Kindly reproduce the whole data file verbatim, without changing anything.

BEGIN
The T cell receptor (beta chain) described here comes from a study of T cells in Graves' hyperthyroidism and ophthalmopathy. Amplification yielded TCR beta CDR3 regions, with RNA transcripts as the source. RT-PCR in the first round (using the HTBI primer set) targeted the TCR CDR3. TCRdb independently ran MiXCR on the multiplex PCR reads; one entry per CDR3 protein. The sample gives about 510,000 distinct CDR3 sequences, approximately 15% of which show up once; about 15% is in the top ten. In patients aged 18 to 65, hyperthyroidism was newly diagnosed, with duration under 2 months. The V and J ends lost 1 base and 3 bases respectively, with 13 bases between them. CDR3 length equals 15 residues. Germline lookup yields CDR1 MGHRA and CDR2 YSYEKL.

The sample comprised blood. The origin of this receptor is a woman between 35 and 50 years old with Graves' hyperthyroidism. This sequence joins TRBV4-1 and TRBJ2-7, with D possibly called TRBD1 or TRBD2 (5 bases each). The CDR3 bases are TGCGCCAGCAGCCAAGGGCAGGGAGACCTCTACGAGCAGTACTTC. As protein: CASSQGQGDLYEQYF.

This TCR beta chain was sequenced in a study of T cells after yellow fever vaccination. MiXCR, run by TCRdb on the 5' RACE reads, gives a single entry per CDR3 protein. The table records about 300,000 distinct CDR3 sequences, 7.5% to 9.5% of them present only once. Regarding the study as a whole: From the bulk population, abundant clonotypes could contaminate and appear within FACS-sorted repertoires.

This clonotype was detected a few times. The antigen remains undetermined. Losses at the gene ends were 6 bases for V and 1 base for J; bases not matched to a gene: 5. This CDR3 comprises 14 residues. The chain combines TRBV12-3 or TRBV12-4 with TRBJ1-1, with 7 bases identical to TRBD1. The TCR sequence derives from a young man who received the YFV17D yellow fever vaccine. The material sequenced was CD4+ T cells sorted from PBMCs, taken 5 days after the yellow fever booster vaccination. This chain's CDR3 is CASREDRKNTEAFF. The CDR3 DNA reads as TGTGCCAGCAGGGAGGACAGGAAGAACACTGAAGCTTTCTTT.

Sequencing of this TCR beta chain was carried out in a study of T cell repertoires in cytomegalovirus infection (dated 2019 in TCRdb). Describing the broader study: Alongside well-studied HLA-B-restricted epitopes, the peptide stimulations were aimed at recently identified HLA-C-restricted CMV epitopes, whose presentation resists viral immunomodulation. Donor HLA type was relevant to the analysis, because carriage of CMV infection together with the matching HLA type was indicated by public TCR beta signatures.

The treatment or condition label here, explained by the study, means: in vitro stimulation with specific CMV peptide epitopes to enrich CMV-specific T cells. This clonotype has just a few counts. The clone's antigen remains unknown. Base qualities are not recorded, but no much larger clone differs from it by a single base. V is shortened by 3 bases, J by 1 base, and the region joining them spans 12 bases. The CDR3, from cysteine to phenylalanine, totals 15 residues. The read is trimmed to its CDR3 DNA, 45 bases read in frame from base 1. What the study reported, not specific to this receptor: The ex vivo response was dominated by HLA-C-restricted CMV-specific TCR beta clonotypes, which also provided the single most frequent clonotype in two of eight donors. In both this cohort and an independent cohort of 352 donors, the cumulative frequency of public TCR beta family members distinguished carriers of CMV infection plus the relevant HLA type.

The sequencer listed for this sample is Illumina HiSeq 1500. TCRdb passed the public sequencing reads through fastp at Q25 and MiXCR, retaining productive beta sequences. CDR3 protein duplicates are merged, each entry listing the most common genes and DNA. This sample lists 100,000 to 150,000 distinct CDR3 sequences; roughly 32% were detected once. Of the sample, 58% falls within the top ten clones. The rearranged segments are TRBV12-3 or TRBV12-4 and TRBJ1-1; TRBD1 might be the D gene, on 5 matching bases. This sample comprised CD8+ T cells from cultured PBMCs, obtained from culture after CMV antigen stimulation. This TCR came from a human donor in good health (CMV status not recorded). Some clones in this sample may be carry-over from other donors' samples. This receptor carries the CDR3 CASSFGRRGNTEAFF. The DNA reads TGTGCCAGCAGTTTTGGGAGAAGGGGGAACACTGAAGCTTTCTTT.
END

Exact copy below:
The T cell receptor (beta chain) described here comes from a study of T cells in Graves' hyperthyroidism and ophthalmopathy. Amplification yielded TCR beta CDR3 regions, with RNA transcripts as the source. RT-PCR in the first round (using the HTBI primer set) targeted the TCR CDR3. TCRdb independently ran MiXCR on the multiplex PCR reads; one entry per CDR3 protein. The sample gives about 510,000 distinct CDR3 sequences, approximately 15% of which show up once; about 15% is in the top ten. In patients aged 18 to 65, hyperthyroidism was newly diagnosed, with duration under 2 months. The V and J ends lost 1 base and 3 bases respectively, with 13 bases between them. CDR3 length equals 15 residues. Germline lookup yields CDR1 MGHRA and CDR2 YSYEKL.

The sample comprised blood. The origin of this receptor is a woman between 35 and 50 years old with Graves' hyperthyroidism. This sequence joins TRBV4-1 and TRBJ2-7, with D possibly called TRBD1 or TRBD2 (5 bases each). The CDR3 bases are TGCGCCAGCAGCCAAGGGCAGGGAGACCTCTACGAGCAGTACTTC. As protein: CASSQGQGDLYEQYF.

This TCR beta chain was sequenced in a study of T cells after yellow fever vaccination. MiXCR, run by TCRdb on the 5' RACE reads, gives a single entry per CDR3 protein. The table records about 300,000 distinct CDR3 sequences, 7.5% to 9.5% of them present only once. Regarding the study as a whole: From the bulk population, abundant clonotypes could contaminate and appear within FACS-sorted repertoires.

This clonotype was detected a few times. The antigen remains undetermined. Losses at the gene ends were 6 bases for V and 1 base for J; bases not matched to a gene: 5. This CDR3 comprises 14 residues. The chain combines TRBV12-3 or TRBV12-4 with TRBJ1-1, with 7 bases identical to TRBD1. The TCR sequence derives from a young man who received the YFV17D yellow fever vaccine. The material sequenced was CD4+ T cells sorted from PBMCs, taken 5 days after the yellow fever booster vaccination. This chain's CDR3 is CASREDRKNTEAFF. The CDR3 DNA reads as TGTGCCAGCAGGGAGGACAGGAAGAACACTGAAGCTTTCTTT.

Sequencing of this TCR beta chain was carried out in a study of T cell repertoires in cytomegalovirus infection (dated 2019 in TCRdb). Describing the broader study: Alongside well-studied HLA-B-restricted epitopes, the peptide stimulations were aimed at recently identified HLA-C-restricted CMV epitopes, whose presentation resists viral immunomodulation. Donor HLA type was relevant to the analysis, because carriage of CMV infection together with the matching HLA type was indicated by public TCR beta signatures.

The treatment or condition label here, explained by the study, means: in vitro stimulation with specific CMV peptide epitopes to enrich CMV-specific T cells. This clonotype has just a few counts. The clone's antigen remains unknown. Base qualities are not recorded, but no much larger clone differs from it by a single base. V is shortened by 3 bases, J by 1 base, and the region joining them spans 12 bases. The CDR3, from cysteine to phenylalanine, totals 15 residues. The read is trimmed to its CDR3 DNA, 45 bases read in frame from base 1. What the study reported, not specific to this receptor: The ex vivo response was dominated by HLA-C-restricted CMV-specific TCR beta clonotypes, which also provided the single most frequent clonotype in two of eight donors. In both this cohort and an independent cohort of 352 donors, the cumulative frequency of public TCR beta family members distinguished carriers of CMV infection plus the relevant HLA type.

The sequencer listed for this sample is Illumina HiSeq 1500. TCRdb passed the public sequencing reads through fastp at Q25 and MiXCR, retaining productive beta sequences. CDR3 protein duplicates are merged, each entry listing the most common genes and DNA. This sample lists 100,000 to 150,000 distinct CDR3 sequences; roughly 32% were detected once. Of the sample, 58% falls within the top ten clones. The rearranged segments are TRBV12-3 or TRBV12-4 and TRBJ1-1; TRBD1 might be the D gene, on 5 matching bases. This sample comprised CD8+ T cells from cultured PBMCs, obtained from culture after CMV antigen stimulation. This TCR came from a human donor in good health (CMV status not recorded). Some clones in this sample may be carry-over from other donors' samples. This receptor carries the CDR3 CASSFGRRGNTEAFF. The DNA reads TGTGCCAGCAGTTTTGGGAGAAGGGGGAACACTGAAGCTTTCTTT.